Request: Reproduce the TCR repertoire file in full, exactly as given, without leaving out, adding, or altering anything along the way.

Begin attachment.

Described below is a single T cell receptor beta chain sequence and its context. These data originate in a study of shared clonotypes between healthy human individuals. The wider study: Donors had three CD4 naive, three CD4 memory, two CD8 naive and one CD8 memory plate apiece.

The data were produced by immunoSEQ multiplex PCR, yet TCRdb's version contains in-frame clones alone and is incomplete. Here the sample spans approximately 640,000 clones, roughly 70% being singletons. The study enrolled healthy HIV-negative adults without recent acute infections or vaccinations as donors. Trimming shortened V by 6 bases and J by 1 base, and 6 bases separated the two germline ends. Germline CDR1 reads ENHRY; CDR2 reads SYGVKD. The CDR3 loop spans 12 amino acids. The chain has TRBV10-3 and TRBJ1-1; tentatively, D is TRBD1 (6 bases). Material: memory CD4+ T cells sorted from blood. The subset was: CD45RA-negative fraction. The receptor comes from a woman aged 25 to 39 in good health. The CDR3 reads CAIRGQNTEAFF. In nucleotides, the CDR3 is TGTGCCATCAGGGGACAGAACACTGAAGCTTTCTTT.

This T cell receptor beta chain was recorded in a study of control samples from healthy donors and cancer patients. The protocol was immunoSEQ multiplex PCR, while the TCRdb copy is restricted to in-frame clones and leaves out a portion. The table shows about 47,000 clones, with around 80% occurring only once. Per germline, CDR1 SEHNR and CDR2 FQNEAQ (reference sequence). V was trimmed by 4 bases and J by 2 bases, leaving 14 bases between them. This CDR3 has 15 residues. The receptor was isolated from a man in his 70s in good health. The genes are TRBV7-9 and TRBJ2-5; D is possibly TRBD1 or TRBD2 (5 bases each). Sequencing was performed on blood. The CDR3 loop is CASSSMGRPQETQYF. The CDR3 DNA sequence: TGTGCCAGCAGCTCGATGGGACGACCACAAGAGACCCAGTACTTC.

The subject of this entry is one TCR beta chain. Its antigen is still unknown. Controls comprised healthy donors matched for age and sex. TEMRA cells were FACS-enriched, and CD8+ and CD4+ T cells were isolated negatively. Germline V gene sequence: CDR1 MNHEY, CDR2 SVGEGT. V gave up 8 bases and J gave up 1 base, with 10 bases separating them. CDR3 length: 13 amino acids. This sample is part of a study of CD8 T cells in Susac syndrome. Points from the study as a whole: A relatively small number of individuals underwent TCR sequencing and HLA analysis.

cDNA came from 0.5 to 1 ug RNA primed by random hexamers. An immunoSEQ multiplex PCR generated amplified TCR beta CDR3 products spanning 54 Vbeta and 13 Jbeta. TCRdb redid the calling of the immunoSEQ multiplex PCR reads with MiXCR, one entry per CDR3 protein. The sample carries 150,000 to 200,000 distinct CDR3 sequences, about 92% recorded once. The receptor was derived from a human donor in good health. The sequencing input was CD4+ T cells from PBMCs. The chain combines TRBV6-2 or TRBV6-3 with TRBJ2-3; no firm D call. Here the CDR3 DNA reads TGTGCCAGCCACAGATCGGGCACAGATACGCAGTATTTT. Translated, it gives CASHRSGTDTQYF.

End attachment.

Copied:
Described below is a single T cell receptor beta chain sequence and its context. These data originate in a study of shared clonotypes between healthy human individuals. The wider study: Donors had three CD4 naive, three CD4 memory, two CD8 naive and one CD8 memory plate apiece.

The data were produced by immunoSEQ multiplex PCR, yet TCRdb's version contains in-frame clones alone and is incomplete. Here the sample spans approximately 640,000 clones, roughly 70% being singletons. The study enrolled healthy HIV-negative adults without recent acute infections or vaccinations as donors. Trimming shortened V by 6 bases and J by 1 base, and 6 bases separated the two germline ends. Germline CDR1 reads ENHRY; CDR2 reads SYGVKD. The CDR3 loop spans 12 amino acids. The chain has TRBV10-3 and TRBJ1-1; tentatively, D is TRBD1 (6 bases). Material: memory CD4+ T cells sorted from blood. The subset was: CD45RA-negative fraction. The receptor comes from a woman aged 25 to 39 in good health. The CDR3 reads CAIRGQNTEAFF. In nucleotides, the CDR3 is TGTGCCATCAGGGGACAGAACACTGAAGCTTTCTTT.

This T cell receptor beta chain was recorded in a study of control samples from healthy donors and cancer patients. The protocol was immunoSEQ multiplex PCR, while the TCRdb copy is restricted to in-frame clones and leaves out a portion. The table shows about 47,000 clones, with around 80% occurring only once. Per germline, CDR1 SEHNR and CDR2 FQNEAQ (reference sequence). V was trimmed by 4 bases and J by 2 bases, leaving 14 bases between them. This CDR3 has 15 residues. The receptor was isolated from a man in his 70s in good health. The genes are TRBV7-9 and TRBJ2-5; D is possibly TRBD1 or TRBD2 (5 bases each). Sequencing was performed on blood. The CDR3 loop is CASSSMGRPQETQYF. The CDR3 DNA sequence: TGTGCCAGCAGCTCGATGGGACGACCACAAGAGACCCAGTACTTC.

The subject of this entry is one TCR beta chain. Its antigen is still unknown. Controls comprised healthy donors matched for age and sex. TEMRA cells were FACS-enriched, and CD8+ and CD4+ T cells were isolated negatively. Germline V gene sequence: CDR1 MNHEY, CDR2 SVGEGT. V gave up 8 bases and J gave up 1 base, with 10 bases separating them. CDR3 length: 13 amino acids. This sample is part of a study of CD8 T cells in Susac syndrome. Points from the study as a whole: A relatively small number of individuals underwent TCR sequencing and HLA analysis.

cDNA came from 0.5 to 1 ug RNA primed by random hexamers. An immunoSEQ multiplex PCR generated amplified TCR beta CDR3 products spanning 54 Vbeta and 13 Jbeta. TCRdb redid the calling of the immunoSEQ multiplex PCR reads with MiXCR, one entry per CDR3 protein. The sample carries 150,000 to 200,000 distinct CDR3 sequences, about 92% recorded once. The receptor was derived from a human donor in good health. The sequencing input was CD4+ T cells from PBMCs. The chain combines TRBV6-2 or TRBV6-3 with TRBJ2-3; no firm D call. Here the CDR3 DNA reads TGTGCCAGCCACAGATCGGGCACAGATACGCAGTATTTT. Translated, it gives CASHRSGTDTQYF.